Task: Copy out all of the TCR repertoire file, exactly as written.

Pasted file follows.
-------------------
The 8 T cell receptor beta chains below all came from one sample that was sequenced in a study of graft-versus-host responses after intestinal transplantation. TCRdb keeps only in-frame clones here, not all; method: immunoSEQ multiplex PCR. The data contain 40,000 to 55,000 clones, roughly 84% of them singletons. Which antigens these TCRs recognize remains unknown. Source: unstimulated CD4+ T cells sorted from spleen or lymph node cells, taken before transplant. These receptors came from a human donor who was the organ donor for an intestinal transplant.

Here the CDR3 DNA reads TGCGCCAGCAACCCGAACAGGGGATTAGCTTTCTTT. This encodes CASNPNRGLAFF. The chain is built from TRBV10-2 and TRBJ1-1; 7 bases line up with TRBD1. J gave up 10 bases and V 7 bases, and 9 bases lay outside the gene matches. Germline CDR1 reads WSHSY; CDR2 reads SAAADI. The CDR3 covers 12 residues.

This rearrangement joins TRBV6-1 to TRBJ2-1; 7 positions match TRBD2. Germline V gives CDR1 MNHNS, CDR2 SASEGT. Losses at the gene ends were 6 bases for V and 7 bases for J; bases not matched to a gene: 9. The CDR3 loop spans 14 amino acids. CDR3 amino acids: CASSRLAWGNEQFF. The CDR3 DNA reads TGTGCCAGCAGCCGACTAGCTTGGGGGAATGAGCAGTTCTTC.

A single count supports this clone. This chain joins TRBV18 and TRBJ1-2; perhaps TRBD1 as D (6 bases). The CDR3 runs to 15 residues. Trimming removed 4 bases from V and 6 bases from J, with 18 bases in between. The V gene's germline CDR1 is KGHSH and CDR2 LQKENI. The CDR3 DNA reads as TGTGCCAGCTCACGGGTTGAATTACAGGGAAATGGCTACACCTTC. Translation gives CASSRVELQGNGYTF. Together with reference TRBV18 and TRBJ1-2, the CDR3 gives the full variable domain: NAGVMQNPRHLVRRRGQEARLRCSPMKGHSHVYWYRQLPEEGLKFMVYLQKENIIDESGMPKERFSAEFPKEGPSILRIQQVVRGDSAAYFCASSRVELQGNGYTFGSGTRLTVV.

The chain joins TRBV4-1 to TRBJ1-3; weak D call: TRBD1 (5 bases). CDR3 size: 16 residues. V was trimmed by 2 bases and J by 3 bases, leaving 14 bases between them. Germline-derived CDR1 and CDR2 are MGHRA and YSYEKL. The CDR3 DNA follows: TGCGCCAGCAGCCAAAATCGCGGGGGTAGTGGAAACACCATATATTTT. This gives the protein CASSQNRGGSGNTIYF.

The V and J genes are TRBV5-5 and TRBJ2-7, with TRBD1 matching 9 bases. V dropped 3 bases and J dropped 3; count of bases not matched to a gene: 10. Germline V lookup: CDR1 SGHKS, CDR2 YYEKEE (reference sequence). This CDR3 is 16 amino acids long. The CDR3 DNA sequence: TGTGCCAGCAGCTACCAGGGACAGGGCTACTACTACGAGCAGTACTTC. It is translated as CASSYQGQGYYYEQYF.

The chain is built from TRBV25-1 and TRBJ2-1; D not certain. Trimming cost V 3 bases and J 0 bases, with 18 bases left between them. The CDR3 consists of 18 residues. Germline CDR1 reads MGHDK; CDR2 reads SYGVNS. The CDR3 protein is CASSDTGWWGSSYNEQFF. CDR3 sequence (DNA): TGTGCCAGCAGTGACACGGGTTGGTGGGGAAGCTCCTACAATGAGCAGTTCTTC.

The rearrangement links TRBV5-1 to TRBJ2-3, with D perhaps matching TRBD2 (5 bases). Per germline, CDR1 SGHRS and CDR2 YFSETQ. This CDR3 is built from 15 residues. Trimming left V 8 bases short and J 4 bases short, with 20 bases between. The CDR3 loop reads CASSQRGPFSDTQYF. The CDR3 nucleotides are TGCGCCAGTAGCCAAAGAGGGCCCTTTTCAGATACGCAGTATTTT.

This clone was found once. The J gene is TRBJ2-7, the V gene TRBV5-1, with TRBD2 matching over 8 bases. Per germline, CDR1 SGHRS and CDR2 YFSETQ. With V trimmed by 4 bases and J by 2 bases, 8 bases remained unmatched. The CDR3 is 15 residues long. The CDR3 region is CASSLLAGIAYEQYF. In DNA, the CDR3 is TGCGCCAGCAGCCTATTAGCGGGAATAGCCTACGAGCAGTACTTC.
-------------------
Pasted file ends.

The 8 T cell receptor beta chains below all came from one sample that was sequenced in a study of graft-versus-host responses after intestinal transplantation. TCRdb keeps only in-frame clones here, not all; method: immunoSEQ multiplex PCR. The data contain 40,000 to 55,000 clones, roughly 84% of them singletons. Which antigens these TCRs recognize remains unknown. Source: unstimulated CD4+ T cells sorted from spleen or lymph node cells, taken before transplant. These receptors came from a human donor who was the organ donor for an intestinal transplant.

Here the CDR3 DNA reads TGCGCCAGCAACCCGAACAGGGGATTAGCTTTCTTT. This encodes CASNPNRGLAFF. The chain is built from TRBV10-2 and TRBJ1-1; 7 bases line up with TRBD1. J gave up 10 bases and V 7 bases, and 9 bases lay outside the gene matches. Germline CDR1 reads WSHSY; CDR2 reads SAAADI. The CDR3 covers 12 residues.

This rearrangement joins TRBV6-1 to TRBJ2-1; 7 positions match TRBD2. Germline V gives CDR1 MNHNS, CDR2 SASEGT. Losses at the gene ends were 6 bases for V and 7 bases for J; bases not matched to a gene: 9. The CDR3 loop spans 14 amino acids. CDR3 amino acids: CASSRLAWGNEQFF. The CDR3 DNA reads TGTGCCAGCAGCCGACTAGCTTGGGGGAATGAGCAGTTCTTC.

A single count supports this clone. This chain joins TRBV18 and TRBJ1-2; perhaps TRBD1 as D (6 bases). The CDR3 runs to 15 residues. Trimming removed 4 bases from V and 6 bases from J, with 18 bases in between. The V gene's germline CDR1 is KGHSH and CDR2 LQKENI. The CDR3 DNA reads as TGTGCCAGCTCACGGGTTGAATTACAGGGAAATGGCTACACCTTC. Translation gives CASSRVELQGNGYTF. Together with reference TRBV18 and TRBJ1-2, the CDR3 gives the full variable domain: NAGVMQNPRHLVRRRGQEARLRCSPMKGHSHVYWYRQLPEEGLKFMVYLQKENIIDESGMPKERFSAEFPKEGPSILRIQQVVRGDSAAYFCASSRVELQGNGYTFGSGTRLTVV.

The chain joins TRBV4-1 to TRBJ1-3; weak D call: TRBD1 (5 bases). CDR3 size: 16 residues. V was trimmed by 2 bases and J by 3 bases, leaving 14 bases between them. Germline-derived CDR1 and CDR2 are MGHRA and YSYEKL. The CDR3 DNA follows: TGCGCCAGCAGCCAAAATCGCGGGGGTAGTGGAAACACCATATATTTT. This gives the protein CASSQNRGGSGNTIYF.

The V and J genes are TRBV5-5 and TRBJ2-7, with TRBD1 matching 9 bases. V dropped 3 bases and J dropped 3; count of bases not matched to a gene: 10. Germline V lookup: CDR1 SGHKS, CDR2 YYEKEE (reference sequence). This CDR3 is 16 amino acids long. The CDR3 DNA sequence: TGTGCCAGCAGCTACCAGGGACAGGGCTACTACTACGAGCAGTACTTC. It is translated as CASSYQGQGYYYEQYF.

The chain is built from TRBV25-1 and TRBJ2-1; D not certain. Trimming cost V 3 bases and J 0 bases, with 18 bases left between them. The CDR3 consists of 18 residues. Germline CDR1 reads MGHDK; CDR2 reads SYGVNS. The CDR3 protein is CASSDTGWWGSSYNEQFF. CDR3 sequence (DNA): TGTGCCAGCAGTGACACGGGTTGGTGGGGAAGCTCCTACAATGAGCAGTTCTTC.

The rearrangement links TRBV5-1 to TRBJ2-3, with D perhaps matching TRBD2 (5 bases). Per germline, CDR1 SGHRS and CDR2 YFSETQ. This CDR3 is built from 15 residues. Trimming left V 8 bases short and J 4 bases short, with 20 bases between. The CDR3 loop reads CASSQRGPFSDTQYF. The CDR3 nucleotides are TGCGCCAGTAGCCAAAGAGGGCCCTTTTCAGATACGCAGTATTTT.

This clone was found once. The J gene is TRBJ2-7, the V gene TRBV5-1, with TRBD2 matching over 8 bases. Per germline, CDR1 SGHRS and CDR2 YFSETQ. With V trimmed by 4 bases and J by 2 bases, 8 bases remained unmatched. The CDR3 is 15 residues long. The CDR3 region is CASSLLAGIAYEQYF. In DNA, the CDR3 is TGCGCCAGCAGCCTATTAGCGGGAATAGCCTACGAGCAGTACTTC.